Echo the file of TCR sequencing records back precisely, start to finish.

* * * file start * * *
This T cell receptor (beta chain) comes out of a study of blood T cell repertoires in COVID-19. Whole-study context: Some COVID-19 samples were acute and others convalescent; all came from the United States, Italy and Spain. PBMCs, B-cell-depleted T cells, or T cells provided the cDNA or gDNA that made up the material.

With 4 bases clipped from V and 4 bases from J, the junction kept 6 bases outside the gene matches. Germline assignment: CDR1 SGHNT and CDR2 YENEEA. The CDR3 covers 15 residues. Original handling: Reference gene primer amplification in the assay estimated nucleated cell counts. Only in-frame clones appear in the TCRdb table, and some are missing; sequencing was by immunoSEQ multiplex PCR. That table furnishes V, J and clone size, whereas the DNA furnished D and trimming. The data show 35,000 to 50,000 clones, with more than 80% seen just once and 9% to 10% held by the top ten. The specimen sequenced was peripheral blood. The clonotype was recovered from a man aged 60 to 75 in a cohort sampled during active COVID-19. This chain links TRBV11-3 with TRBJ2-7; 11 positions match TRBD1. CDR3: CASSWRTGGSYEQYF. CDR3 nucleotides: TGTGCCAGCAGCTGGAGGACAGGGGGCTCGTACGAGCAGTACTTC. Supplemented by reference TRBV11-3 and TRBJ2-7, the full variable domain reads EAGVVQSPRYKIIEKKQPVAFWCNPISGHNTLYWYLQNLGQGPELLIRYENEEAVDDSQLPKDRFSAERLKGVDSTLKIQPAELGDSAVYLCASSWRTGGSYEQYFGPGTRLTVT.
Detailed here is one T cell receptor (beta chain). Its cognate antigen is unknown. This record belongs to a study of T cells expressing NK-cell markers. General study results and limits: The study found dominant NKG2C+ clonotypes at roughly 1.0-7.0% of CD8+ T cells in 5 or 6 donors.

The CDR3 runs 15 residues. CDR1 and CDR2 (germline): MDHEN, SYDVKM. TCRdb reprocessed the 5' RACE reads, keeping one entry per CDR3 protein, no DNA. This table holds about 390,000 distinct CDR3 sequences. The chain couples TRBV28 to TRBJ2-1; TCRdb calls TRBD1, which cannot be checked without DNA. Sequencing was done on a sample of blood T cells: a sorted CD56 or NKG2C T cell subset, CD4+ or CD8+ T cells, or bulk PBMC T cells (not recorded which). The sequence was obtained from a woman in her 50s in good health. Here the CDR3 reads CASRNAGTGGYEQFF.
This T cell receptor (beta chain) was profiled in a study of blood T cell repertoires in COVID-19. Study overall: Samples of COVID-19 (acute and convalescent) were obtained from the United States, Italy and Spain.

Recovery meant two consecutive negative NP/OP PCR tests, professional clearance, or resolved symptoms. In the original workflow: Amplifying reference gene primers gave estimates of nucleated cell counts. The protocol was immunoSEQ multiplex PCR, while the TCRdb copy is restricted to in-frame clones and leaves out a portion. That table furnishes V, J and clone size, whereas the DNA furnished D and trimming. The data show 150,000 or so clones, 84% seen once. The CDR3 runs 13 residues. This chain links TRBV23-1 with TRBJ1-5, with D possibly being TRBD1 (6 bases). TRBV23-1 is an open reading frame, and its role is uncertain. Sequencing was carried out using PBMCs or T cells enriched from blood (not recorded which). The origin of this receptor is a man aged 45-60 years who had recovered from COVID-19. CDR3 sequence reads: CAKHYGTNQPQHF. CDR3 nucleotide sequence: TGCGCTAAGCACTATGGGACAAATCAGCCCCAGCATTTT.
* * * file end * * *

This T cell receptor (beta chain) comes out of a study of blood T cell repertoires in COVID-19. Whole-study context: Some COVID-19 samples were acute and others convalescent; all came from the United States, Italy and Spain. PBMCs, B-cell-depleted T cells, or T cells provided the cDNA or gDNA that made up the material.

With 4 bases clipped from V and 4 bases from J, the junction kept 6 bases outside the gene matches. Germline assignment: CDR1 SGHNT and CDR2 YENEEA. The CDR3 covers 15 residues. Original handling: Reference gene primer amplification in the assay estimated nucleated cell counts. Only in-frame clones appear in the TCRdb table, and some are missing; sequencing was by immunoSEQ multiplex PCR. That table furnishes V, J and clone size, whereas the DNA furnished D and trimming. The data show 35,000 to 50,000 clones, with more than 80% seen just once and 9% to 10% held by the top ten. The specimen sequenced was peripheral blood. The clonotype was recovered from a man aged 60 to 75 in a cohort sampled during active COVID-19. This chain links TRBV11-3 with TRBJ2-7; 11 positions match TRBD1. CDR3: CASSWRTGGSYEQYF. CDR3 nucleotides: TGTGCCAGCAGCTGGAGGACAGGGGGCTCGTACGAGCAGTACTTC. Supplemented by reference TRBV11-3 and TRBJ2-7, the full variable domain reads EAGVVQSPRYKIIEKKQPVAFWCNPISGHNTLYWYLQNLGQGPELLIRYENEEAVDDSQLPKDRFSAERLKGVDSTLKIQPAELGDSAVYLCASSWRTGGSYEQYFGPGTRLTVT.
Detailed here is one T cell receptor (beta chain). Its cognate antigen is unknown. This record belongs to a study of T cells expressing NK-cell markers. General study results and limits: The study found dominant NKG2C+ clonotypes at roughly 1.0-7.0% of CD8+ T cells in 5 or 6 donors.

The CDR3 runs 15 residues. CDR1 and CDR2 (germline): MDHEN, SYDVKM. TCRdb reprocessed the 5' RACE reads, keeping one entry per CDR3 protein, no DNA. This table holds about 390,000 distinct CDR3 sequences. The chain couples TRBV28 to TRBJ2-1; TCRdb calls TRBD1, which cannot be checked without DNA. Sequencing was done on a sample of blood T cells: a sorted CD56 or NKG2C T cell subset, CD4+ or CD8+ T cells, or bulk PBMC T cells (not recorded which). The sequence was obtained from a woman in her 50s in good health. Here the CDR3 reads CASRNAGTGGYEQFF.
This T cell receptor (beta chain) was profiled in a study of blood T cell repertoires in COVID-19. Study overall: Samples of COVID-19 (acute and convalescent) were obtained from the United States, Italy and Spain.

Recovery meant two consecutive negative NP/OP PCR tests, professional clearance, or resolved symptoms. In the original workflow: Amplifying reference gene primers gave estimates of nucleated cell counts. The protocol was immunoSEQ multiplex PCR, while the TCRdb copy is restricted to in-frame clones and leaves out a portion. That table furnishes V, J and clone size, whereas the DNA furnished D and trimming. The data show 150,000 or so clones, 84% seen once. The CDR3 runs 13 residues. This chain links TRBV23-1 with TRBJ1-5, with D possibly being TRBD1 (6 bases). TRBV23-1 is an open reading frame, and its role is uncertain. Sequencing was carried out using PBMCs or T cells enriched from blood (not recorded which). The origin of this receptor is a man aged 45-60 years who had recovered from COVID-19. CDR3 sequence reads: CAKHYGTNQPQHF. CDR3 nucleotide sequence: TGCGCTAAGCACTATGGGACAAATCAGCCCCAGCATTTT.